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  • Sex Harassment Case: Woman Fired for Threatening Her Boss’ Marriage

    Melissa Nelson had worked for James Knight for 10 years before Mr. Knight’s wife complained about his sexual infatuation with his employee.   Not until about nine years into her ten year tenure did Mr. Knight start telling Mrs. Nelson that her clothes were “distracting;” so distracting in fact, that he even at times asked the dental assistant to cover up her lab coat. According to court records, Knight told Nelson that “if she saw his pants bulging, she would know her clothing was too revealing.”

    Laws vary from state to state, so if you are in California, and if you feel victimized by your boss, contact an Orange County sexual harassment attorney immediately. The best way to protect your rights, and to ensure justice is by having an Orange County sexual harassment attorney represent you.

    In response to Mrs. Nelson’s complaints about Mr. Knights comments being unfair, Mr. Knight said that it was a good thing she didn’t wear tight pants too “because then he would get it coming and going.” Court records also show that Mr. Knight said that infrequency in Mrs. Nelson’s sex life is “like having a Lamborghini in the garage and never driving it.”

    Mr. Knight’s wife, who also worked in the dental office, put her foot down when she discovered the two were texting each other. Mr. Knight ultimately agreed to fire Mrs. Nelson because she was a “big threat” to his marriage. Mrs. Nelson had not considered Mr. Knight’s behavior to be sexual harassment. She did however, consider it to be gender or sex harassment.  So the Iowa Supreme Court was left to determine “Whether an employee who has not engaged in flirtatious conduct may be lawfully terminated simply because the boss views the employee as an irresistible attraction.”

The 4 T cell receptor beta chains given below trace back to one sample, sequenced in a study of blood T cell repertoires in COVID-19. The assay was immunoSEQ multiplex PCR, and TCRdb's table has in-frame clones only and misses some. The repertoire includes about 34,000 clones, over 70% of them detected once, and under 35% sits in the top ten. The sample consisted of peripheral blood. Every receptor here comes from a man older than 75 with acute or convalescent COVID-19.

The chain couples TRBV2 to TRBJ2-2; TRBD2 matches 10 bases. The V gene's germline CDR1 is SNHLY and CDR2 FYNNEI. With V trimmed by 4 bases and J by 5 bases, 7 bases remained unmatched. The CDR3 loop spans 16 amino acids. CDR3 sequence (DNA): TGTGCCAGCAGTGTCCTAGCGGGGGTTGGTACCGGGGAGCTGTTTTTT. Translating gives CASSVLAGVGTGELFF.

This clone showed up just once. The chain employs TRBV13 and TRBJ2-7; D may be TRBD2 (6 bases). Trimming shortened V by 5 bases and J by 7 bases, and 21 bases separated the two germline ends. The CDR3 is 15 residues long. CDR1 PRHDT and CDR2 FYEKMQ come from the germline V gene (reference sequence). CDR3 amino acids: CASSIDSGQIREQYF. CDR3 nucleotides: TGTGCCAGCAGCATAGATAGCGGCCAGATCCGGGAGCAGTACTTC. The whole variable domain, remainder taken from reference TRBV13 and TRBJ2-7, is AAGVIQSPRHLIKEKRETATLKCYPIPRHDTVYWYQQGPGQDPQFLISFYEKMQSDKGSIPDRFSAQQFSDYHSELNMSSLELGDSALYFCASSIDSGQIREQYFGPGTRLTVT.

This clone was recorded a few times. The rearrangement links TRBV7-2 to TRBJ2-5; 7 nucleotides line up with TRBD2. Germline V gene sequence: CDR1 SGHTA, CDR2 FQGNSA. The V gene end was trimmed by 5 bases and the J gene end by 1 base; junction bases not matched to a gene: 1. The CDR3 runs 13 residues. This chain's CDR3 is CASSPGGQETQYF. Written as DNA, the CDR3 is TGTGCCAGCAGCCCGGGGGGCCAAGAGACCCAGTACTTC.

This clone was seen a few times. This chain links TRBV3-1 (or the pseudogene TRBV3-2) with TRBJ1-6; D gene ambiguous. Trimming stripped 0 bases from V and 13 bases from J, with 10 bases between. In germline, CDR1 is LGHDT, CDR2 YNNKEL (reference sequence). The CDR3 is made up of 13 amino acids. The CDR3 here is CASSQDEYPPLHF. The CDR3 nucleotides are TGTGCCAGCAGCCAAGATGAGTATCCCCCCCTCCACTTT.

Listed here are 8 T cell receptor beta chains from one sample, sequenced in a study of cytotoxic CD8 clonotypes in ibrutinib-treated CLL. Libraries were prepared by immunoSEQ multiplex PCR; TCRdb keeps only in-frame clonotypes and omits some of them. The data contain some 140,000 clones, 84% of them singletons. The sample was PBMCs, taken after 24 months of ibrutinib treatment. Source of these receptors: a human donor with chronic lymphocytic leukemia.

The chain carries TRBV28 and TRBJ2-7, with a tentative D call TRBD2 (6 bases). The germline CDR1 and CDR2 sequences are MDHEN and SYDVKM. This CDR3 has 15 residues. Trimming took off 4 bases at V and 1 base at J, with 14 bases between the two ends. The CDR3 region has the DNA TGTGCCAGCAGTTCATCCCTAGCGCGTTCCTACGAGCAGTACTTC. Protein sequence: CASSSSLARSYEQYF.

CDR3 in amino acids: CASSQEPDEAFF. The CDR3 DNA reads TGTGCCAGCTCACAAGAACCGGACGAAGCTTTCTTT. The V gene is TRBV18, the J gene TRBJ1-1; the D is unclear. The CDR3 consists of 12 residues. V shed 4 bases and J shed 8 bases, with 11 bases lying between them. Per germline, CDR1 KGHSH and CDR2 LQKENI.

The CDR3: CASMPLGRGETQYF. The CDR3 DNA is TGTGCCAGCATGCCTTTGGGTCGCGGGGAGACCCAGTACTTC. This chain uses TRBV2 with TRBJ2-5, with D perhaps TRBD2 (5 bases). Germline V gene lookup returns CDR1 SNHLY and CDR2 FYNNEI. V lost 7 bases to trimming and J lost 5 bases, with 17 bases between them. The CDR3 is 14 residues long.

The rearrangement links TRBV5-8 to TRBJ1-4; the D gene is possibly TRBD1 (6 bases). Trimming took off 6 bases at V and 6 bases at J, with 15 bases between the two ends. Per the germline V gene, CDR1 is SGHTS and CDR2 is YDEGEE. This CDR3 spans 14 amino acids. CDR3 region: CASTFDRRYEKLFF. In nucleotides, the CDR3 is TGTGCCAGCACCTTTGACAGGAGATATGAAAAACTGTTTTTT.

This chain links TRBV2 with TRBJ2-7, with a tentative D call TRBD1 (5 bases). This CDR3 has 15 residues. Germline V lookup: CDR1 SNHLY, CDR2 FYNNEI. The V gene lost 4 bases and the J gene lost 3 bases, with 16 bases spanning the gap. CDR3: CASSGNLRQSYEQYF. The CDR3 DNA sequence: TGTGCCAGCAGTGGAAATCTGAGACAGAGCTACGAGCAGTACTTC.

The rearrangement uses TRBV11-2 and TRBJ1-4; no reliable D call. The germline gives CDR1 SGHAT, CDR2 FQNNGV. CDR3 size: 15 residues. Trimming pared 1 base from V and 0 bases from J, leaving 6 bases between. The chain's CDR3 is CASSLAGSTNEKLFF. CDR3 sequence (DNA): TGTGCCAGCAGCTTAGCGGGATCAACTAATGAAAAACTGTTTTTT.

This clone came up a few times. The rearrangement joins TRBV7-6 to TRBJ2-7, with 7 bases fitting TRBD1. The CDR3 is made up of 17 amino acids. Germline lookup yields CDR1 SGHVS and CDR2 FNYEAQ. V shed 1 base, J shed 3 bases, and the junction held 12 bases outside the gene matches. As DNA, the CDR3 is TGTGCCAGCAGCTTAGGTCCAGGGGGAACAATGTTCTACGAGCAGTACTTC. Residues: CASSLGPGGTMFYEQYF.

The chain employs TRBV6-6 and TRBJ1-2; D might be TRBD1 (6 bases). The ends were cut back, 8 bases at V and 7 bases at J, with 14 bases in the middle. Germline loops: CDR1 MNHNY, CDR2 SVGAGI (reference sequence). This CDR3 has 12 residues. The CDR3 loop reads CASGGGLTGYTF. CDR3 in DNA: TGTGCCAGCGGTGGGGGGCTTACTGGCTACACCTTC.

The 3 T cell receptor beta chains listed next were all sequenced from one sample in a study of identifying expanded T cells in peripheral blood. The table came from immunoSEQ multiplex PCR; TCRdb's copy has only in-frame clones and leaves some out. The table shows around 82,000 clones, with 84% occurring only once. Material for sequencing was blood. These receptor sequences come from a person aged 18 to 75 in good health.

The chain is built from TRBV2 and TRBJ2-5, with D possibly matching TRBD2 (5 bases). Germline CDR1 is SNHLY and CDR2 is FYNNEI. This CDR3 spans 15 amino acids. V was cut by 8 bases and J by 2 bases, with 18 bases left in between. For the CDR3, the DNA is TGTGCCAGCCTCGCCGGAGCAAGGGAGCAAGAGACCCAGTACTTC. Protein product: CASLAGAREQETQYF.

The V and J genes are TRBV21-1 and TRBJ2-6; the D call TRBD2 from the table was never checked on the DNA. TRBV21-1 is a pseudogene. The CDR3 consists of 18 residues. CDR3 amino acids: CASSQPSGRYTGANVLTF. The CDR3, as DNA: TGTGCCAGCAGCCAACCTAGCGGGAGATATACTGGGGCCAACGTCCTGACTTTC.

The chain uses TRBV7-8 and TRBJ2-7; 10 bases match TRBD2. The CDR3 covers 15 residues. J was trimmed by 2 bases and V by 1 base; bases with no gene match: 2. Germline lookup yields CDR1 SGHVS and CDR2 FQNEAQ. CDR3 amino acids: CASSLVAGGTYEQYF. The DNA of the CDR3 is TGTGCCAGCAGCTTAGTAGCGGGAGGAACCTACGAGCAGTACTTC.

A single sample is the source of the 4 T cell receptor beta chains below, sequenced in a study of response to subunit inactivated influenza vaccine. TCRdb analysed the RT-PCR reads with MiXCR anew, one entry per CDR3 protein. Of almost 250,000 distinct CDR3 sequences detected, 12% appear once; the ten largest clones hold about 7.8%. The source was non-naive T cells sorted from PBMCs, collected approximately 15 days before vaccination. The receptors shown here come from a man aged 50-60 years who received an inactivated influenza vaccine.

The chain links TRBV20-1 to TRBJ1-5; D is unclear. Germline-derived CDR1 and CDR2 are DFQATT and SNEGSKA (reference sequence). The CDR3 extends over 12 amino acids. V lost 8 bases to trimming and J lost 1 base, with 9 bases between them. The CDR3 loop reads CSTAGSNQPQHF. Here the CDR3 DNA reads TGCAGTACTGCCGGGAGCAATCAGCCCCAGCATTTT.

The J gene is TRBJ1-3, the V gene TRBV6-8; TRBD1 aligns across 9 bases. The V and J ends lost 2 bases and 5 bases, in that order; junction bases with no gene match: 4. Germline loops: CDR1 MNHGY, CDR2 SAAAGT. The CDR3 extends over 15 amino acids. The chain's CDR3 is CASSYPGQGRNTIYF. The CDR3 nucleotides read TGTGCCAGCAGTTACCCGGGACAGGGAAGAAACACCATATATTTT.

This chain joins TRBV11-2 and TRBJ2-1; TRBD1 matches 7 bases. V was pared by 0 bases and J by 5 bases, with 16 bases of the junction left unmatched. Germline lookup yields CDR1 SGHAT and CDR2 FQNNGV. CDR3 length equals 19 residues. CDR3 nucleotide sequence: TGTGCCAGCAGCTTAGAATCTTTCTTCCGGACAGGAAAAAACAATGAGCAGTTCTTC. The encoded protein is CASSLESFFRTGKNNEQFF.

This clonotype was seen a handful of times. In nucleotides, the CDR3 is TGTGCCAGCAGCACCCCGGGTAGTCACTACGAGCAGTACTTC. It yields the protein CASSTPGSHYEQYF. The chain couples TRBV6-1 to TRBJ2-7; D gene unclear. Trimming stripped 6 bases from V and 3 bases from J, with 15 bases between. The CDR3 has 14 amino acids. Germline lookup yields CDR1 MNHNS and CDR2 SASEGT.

The court ruled though that Mr. Knight’s actions were “unfair,” but that they were not (based on Iowa law) “illegal.” The Supreme Court sided with a lower court, ruling that Nelson’s termination did not constitute sex discrimination under the Iowa Civil Rights Act.

    But sex harassment laws vary from state to state. If you are a California employee, and you feel you are the victim of sex or sexual harassment, contact an Orange County sexual harassment attorney today. He or she can evaluate the facts of your case, and can determine if (based on California Law) you are indeed a victim.

    In the case of Mrs. Nelson, Mr. Knight even went as far as saying that Mrs. Nelson had done nothing wrong and that “she was the best dental assistant he ever had.” Mrs. Nelson filed the lawsuit, alleging she was fired because of her gender. She did not however, contend that she was the victim of sexual harassment. Mr. Knight in turn argued that he fired Mrs. Nelson because she was a “perceived threat” to his marriage — not because she was female. In fact, Mr. Knight said that he only employs women and replaced Mrs. Nelson with another female worker.

    Sex and sexual harassment laws vary greatly from state to state. Sex harassment is considered a form of discrimination – and does not have to be “sexual” in nature. If you feel victimized by sex or sexual harassment, an Orange County sexual harassment lawyer can give you more information on California state laws, as they apply specifically to your case. So do not hesitate. Contact one today. An Orange County sexual harassment attorney can be contacted at (949) 260-9131.